He was riding home, well not exactly home. He was riding to his tent in the woods. Yes, homeless for the time being but making the best of it. Clean (had just showered at a shelter today), well groomed and nourished, and looking more like a yuppie fitness freak than a vagrant, he gave us several stories of life in the woods. He was a loner by choice and kept his camp clean and decked out – 2 tents, because he had lots of stuff. Oh, and he was a veteran of the Gulf War.

He was employed at Goodwill Corporate for three years now. He had another valuable bike which he kept locked up at work. It had always been a problem to keep it safe while he was away from camp. What was he to do, chain it to a tree?

He wanted to get housing but he just didn’t make enough where he was, and there weren’t any better jobs that he knew of.  He told us where his last three camps had been, and I knew every one of them, had driven/walked by and thought “now if I were homeless I might try to hide in there”.  The place he had been just before Hurrican Irma had been by a creek. That night he came home from work and everything he owned had floated off in the flooded field. He said it was a real pain every time he was made to move. When you have a big camp, it takes quite a few trips to relocate it all. Sometimes they don’t give him much time to do it. He has to leave stuff behind.

The husband was getting antsy, tired of standing and listening and it must have been obvious. The man’s  name was Jody. He apologized for talking so much. It was just that he didn’t get to talk very often, especially to strangers who didn’t know anything about him and asked questions that didn’t sound threatening. He rode off on his really cool bike. I’m not going to say that I didn’t think about offering him a meal next time he rode by, or a shower, or maybe a yard to camp in next time he got chased out. I did think of those things, but he sounded like he was handling life pretty well so I said nothing.

Ordinary Times and Travels: Florida Off Road

I am blessed with an eclectic family, people that are willing to share their lives and experiences with each other. As a result, I have had an entertaining afternoon at River Ranch, Florida. It’s not really a town. It’s a community of people bonded by their attraction to off road vehicles and the camping lifestyle. Think classy redneck, lots of flags, dust, dirt, mud, throw in a few guns and lots of food, trailers and serious off road vehicles. That’s River Ranch.

In my family are men who do work with machines – clearing land, building structures, hauling stuff – and that is how they came upon River Ranch. Having done a lot of work there for others, my nephew now has his own campsite and comes up from the city to relax and have fun with his family. Early in the development of River Ranch people picked their campsites and claimed them much like the old-fashioned land rushes. My cousin had his site fenced off and outfitted with a well, outdoor showers and an upscale outhouse.  The camp section is crisscrossed with sandy lanes and trails and covers a lot of territory. There are a few permanent residents but many are weekend regulars in RV’s and trailers that they park under shelters they have built.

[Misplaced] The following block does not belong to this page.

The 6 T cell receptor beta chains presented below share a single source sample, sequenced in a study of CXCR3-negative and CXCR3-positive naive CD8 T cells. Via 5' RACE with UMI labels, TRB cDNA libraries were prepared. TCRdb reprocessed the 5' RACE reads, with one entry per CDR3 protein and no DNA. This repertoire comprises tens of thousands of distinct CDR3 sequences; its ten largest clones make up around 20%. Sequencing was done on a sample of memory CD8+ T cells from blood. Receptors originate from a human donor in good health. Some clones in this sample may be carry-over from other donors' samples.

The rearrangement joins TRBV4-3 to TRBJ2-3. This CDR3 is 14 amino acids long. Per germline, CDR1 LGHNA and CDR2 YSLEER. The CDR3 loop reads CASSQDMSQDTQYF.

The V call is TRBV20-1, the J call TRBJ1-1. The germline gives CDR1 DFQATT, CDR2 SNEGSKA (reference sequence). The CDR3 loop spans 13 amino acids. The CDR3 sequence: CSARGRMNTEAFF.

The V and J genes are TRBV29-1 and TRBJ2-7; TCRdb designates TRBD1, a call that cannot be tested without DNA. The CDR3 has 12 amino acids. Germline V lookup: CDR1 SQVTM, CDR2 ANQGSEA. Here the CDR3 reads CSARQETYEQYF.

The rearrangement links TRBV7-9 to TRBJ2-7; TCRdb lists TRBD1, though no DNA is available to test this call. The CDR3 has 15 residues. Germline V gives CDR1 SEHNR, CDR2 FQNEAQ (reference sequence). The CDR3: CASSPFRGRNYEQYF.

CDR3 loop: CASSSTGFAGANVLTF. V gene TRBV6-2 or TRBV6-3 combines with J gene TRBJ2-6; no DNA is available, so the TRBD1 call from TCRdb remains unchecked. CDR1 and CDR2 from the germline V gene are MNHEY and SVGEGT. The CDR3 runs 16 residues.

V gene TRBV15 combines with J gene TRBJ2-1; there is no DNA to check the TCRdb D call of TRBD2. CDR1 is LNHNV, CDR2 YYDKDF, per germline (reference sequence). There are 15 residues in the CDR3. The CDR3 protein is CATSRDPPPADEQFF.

For this outing our families had a sandwich making assembly line, packed a cooler of drinks and loaded up our vehicles. A few weeks ago a wildfire went through much of the camp area and destroyed a lot of property. We started our trek through this burn area. All the roads and paths are dirt and sand, and since there has not been much rain it is very dusty. That is why many of us had dust masks and  head coverings. Our next stop was the “play pen” where our twelve year old guide showed us how to get down and dirty. We toured my nephew’s campsite and then headed out into 8 square miles of Florida wilderness.  We had our picnic in an area called “the oaks” for a very obvious reason. We traveled on to the water hole and then back to our starting point. Come with me on a picture rendition of our 5 hour journey!

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These were the multi-person vehicles that we used, along with several single person ATV’s. The small blue one was built by my nephew’s son – it didn’t go with us.

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Our caravan starts out through the pine burn area.

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Trey, our very own “Evil Kneival”, led the way all afternoon. They call this “sugar sand”. It is possible to get stuck in it, yes.

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Sadly, fire travels swiftly through dry palmetto and underbrush. Many buildings and vehicles were destroyed but since it was during the week, few people were present.

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We enter the “play pen” with Trey demonstrating how to play. Mud reigns. Some of these puddles are deeper than others.

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He’s often on two wheels. His dad says he has never gone over, amazing. Funny thing, none of the rest of us did this.

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The stunt man parks his four wheeler on a tree at “the oaks”. Picnic time.

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A tasty lunch, a little tree climbing and swinging from ropes while we rested up for the rest of the trip. There were lots of families with kids out here and they all looked to be having fun. A little dirt doesn’t hurt anyone.

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Trey, not quite sure of what to do with this bump in the road???

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Actually, now we’re sure. We are going around this part of the trail.